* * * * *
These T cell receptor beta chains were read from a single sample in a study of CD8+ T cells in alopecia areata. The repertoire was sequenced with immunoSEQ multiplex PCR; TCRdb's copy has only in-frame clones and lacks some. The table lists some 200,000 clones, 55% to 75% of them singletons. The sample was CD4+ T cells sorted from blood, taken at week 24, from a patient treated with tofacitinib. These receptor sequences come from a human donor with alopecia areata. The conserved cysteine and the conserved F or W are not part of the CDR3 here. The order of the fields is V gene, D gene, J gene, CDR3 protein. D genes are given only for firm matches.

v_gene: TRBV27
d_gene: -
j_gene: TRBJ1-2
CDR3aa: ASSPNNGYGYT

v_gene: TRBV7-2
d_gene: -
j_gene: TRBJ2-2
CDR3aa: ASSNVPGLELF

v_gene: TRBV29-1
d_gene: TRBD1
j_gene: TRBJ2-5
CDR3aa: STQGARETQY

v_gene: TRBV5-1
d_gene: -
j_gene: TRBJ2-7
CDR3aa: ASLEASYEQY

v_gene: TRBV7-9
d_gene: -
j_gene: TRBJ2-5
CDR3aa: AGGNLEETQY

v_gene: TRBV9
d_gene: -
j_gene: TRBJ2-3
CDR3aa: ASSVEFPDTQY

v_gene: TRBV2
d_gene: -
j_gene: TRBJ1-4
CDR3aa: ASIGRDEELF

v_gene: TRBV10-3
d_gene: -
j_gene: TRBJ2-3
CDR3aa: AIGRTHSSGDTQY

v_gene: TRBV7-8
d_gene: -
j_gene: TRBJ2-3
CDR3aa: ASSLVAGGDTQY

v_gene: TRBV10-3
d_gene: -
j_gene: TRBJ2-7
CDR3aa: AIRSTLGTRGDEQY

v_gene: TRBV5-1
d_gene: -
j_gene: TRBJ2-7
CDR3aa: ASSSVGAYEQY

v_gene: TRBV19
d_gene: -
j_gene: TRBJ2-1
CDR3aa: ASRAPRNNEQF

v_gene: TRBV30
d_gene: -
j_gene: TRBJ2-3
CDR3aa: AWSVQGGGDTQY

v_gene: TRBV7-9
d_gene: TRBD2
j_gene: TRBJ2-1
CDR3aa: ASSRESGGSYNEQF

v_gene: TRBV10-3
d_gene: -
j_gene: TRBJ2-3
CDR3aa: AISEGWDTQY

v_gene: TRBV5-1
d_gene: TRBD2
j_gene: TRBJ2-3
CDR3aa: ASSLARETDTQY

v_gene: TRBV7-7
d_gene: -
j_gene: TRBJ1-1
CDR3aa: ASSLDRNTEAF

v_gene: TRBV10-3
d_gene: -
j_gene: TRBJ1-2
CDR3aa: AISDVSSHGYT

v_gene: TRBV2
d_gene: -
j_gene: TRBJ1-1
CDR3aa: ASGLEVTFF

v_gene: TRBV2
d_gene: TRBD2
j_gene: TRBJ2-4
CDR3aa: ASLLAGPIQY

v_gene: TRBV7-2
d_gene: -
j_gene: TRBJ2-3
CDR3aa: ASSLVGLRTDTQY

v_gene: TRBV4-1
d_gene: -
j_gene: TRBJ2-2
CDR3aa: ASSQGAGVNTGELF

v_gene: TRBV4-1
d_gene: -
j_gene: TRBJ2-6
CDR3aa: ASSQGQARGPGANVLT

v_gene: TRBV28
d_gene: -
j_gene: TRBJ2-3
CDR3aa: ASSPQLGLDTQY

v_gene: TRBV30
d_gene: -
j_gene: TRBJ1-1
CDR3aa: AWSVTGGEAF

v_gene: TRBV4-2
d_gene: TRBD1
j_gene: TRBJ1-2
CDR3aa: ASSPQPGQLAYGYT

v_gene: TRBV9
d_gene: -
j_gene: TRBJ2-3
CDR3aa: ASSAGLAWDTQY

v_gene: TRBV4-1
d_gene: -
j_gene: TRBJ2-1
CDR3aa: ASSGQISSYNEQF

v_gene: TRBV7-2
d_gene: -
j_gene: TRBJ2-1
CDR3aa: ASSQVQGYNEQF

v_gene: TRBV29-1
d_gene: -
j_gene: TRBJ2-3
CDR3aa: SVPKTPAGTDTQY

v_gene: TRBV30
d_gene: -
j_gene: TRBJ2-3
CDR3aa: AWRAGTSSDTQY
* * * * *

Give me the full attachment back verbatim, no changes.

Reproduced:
These T cell receptor beta chains were read from a single sample in a study of CD8+ T cells in alopecia areata. The repertoire was sequenced with immunoSEQ multiplex PCR; TCRdb's copy has only in-frame clones and lacks some. The table lists some 200,000 clones, 55% to 75% of them singletons. The sample was CD4+ T cells sorted from blood, taken at week 24, from a patient treated with tofacitinib. These receptor sequences come from a human donor with alopecia areata. The conserved cysteine and the conserved F or W are not part of the CDR3 here. The order of the fields is V gene, D gene, J gene, CDR3 protein. D genes are given only for firm matches.

v_gene: TRBV27
d_gene: -
j_gene: TRBJ1-2
CDR3aa: ASSPNNGYGYT

v_gene: TRBV7-2
d_gene: -
j_gene: TRBJ2-2
CDR3aa: ASSNVPGLELF

v_gene: TRBV29-1
d_gene: TRBD1
j_gene: TRBJ2-5
CDR3aa: STQGARETQY

v_gene: TRBV5-1
d_gene: -
j_gene: TRBJ2-7
CDR3aa: ASLEASYEQY

v_gene: TRBV7-9
d_gene: -
j_gene: TRBJ2-5
CDR3aa: AGGNLEETQY

v_gene: TRBV9
d_gene: -
j_gene: TRBJ2-3
CDR3aa: ASSVEFPDTQY

v_gene: TRBV2
d_gene: -
j_gene: TRBJ1-4
CDR3aa: ASIGRDEELF

v_gene: TRBV10-3
d_gene: -
j_gene: TRBJ2-3
CDR3aa: AIGRTHSSGDTQY

v_gene: TRBV7-8
d_gene: -
j_gene: TRBJ2-3
CDR3aa: ASSLVAGGDTQY

v_gene: TRBV10-3
d_gene: -
j_gene: TRBJ2-7
CDR3aa: AIRSTLGTRGDEQY

v_gene: TRBV5-1
d_gene: -
j_gene: TRBJ2-7
CDR3aa: ASSSVGAYEQY

v_gene: TRBV19
d_gene: -
j_gene: TRBJ2-1
CDR3aa: ASRAPRNNEQF

v_gene: TRBV30
d_gene: -
j_gene: TRBJ2-3
CDR3aa: AWSVQGGGDTQY

v_gene: TRBV7-9
d_gene: TRBD2
j_gene: TRBJ2-1
CDR3aa: ASSRESGGSYNEQF

v_gene: TRBV10-3
d_gene: -
j_gene: TRBJ2-3
CDR3aa: AISEGWDTQY

v_gene: TRBV5-1
d_gene: TRBD2
j_gene: TRBJ2-3
CDR3aa: ASSLARETDTQY

v_gene: TRBV7-7
d_gene: -
j_gene: TRBJ1-1
CDR3aa: ASSLDRNTEAF

v_gene: TRBV10-3
d_gene: -
j_gene: TRBJ1-2
CDR3aa: AISDVSSHGYT

v_gene: TRBV2
d_gene: -
j_gene: TRBJ1-1
CDR3aa: ASGLEVTFF

v_gene: TRBV2
d_gene: TRBD2
j_gene: TRBJ2-4
CDR3aa: ASLLAGPIQY

v_gene: TRBV7-2
d_gene: -
j_gene: TRBJ2-3
CDR3aa: ASSLVGLRTDTQY

v_gene: TRBV4-1
d_gene: -
j_gene: TRBJ2-2
CDR3aa: ASSQGAGVNTGELF

v_gene: TRBV4-1
d_gene: -
j_gene: TRBJ2-6
CDR3aa: ASSQGQARGPGANVLT

v_gene: TRBV28
d_gene: -
j_gene: TRBJ2-3
CDR3aa: ASSPQLGLDTQY

v_gene: TRBV30
d_gene: -
j_gene: TRBJ1-1
CDR3aa: AWSVTGGEAF

v_gene: TRBV4-2
d_gene: TRBD1
j_gene: TRBJ1-2
CDR3aa: ASSPQPGQLAYGYT

v_gene: TRBV9
d_gene: -
j_gene: TRBJ2-3
CDR3aa: ASSAGLAWDTQY

v_gene: TRBV4-1
d_gene: -
j_gene: TRBJ2-1
CDR3aa: ASSGQISSYNEQF

v_gene: TRBV7-2
d_gene: -
j_gene: TRBJ2-1
CDR3aa: ASSQVQGYNEQF

v_gene: TRBV29-1
d_gene: -
j_gene: TRBJ2-3
CDR3aa: SVPKTPAGTDTQY

v_gene: TRBV30
d_gene: -
j_gene: TRBJ2-3
CDR3aa: AWRAGTSSDTQY